According to a 2018 Cox Automotive study, you may be tempted to give in to the pressure after spending a whopping three hours at a lot, which is the average amount of time buyers spend. But no matter the circumstance, you should always be prepared to walk away in the presence of red flags.

How do you negotiate in “good faith?”

Like most things in life, a bit of preparation can go a long way. Here are some of the ways you can reduce your risk before approaching a dealership or private seller when buying a car:

Review your budget and credit

Doing your financial homework can help you determine what price range is truly affordable for you, instead of letting a salesperson decide. Loan payment calculators can also help you get a realistic view of affordability by taking interest rates and fees into account.

Get loan preapproval

Another factor in determining affordability is the amount of financing you get approved for. Having a loan preapproval from your bank or credit union, before visiting a dealer, has several benefits: it sets realistic expectations about the maximum sales price you can shop for and helps you avoid more expensive or even potentially predatory dealer financing. If the dealer can beat your preappoved loan offer either through one of its lender partners or through the manufacturer, you’ll know you’re getting the best deal possible.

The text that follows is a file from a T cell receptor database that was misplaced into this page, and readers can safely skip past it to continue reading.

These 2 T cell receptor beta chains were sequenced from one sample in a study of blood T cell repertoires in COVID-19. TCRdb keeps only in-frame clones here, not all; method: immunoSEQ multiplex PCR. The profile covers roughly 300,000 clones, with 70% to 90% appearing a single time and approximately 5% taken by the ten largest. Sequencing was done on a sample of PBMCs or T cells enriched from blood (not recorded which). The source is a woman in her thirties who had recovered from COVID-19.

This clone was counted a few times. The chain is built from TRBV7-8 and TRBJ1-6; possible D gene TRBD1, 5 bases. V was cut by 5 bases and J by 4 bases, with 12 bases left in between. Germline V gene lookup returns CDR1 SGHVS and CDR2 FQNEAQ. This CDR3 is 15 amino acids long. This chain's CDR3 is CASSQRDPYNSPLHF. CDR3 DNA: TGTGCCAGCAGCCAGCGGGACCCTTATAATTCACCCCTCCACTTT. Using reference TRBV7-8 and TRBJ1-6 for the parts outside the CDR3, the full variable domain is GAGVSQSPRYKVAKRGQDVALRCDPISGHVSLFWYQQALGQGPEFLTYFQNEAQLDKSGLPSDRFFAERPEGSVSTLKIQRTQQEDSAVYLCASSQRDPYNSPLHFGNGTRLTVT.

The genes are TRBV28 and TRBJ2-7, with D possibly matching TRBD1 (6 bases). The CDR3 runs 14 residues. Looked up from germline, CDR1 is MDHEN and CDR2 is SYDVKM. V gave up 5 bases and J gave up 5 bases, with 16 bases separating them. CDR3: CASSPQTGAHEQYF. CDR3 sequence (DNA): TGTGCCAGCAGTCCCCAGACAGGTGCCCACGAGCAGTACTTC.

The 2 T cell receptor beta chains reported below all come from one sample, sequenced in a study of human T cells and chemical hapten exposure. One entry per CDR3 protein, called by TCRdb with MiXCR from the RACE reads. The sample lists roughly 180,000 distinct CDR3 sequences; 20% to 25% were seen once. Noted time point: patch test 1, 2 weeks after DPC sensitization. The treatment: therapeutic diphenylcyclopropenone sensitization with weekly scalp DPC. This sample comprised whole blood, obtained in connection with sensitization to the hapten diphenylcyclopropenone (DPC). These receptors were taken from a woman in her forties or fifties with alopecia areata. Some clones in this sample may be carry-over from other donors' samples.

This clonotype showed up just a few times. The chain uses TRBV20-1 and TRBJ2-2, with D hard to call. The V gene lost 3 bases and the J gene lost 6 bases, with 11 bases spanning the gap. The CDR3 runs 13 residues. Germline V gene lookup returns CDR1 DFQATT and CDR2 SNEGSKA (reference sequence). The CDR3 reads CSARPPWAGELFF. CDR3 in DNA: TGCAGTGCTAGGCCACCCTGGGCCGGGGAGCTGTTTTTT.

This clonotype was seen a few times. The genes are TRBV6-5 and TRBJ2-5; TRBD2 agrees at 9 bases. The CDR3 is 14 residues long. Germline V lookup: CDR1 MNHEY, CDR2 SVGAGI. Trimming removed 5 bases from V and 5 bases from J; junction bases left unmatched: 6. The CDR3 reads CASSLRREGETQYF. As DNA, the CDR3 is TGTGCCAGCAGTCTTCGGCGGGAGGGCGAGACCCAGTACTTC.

Research market prices

Montoya, who purchases fleet vehicles for Edmunds, an auto industry research firm which tests cars, says the best way to prepare for a purchase is to understand the market price of the car you want. You can do this by looking up values through sites like Kelley Blue Book or Edmunds, checking out a variety of ads and car-buying websites, and even by getting a few price quotes, so you can compare them to the offers you get from a dealership.

Research promotions

Having a sense of manufacturer and dealer promotions can not only help you narrow down which models to buy and which lots to visit in your area, but it can also help you understand if the dealer is truly offering a “one day only” sale, or if it’s just a tactic to pressure you into buying.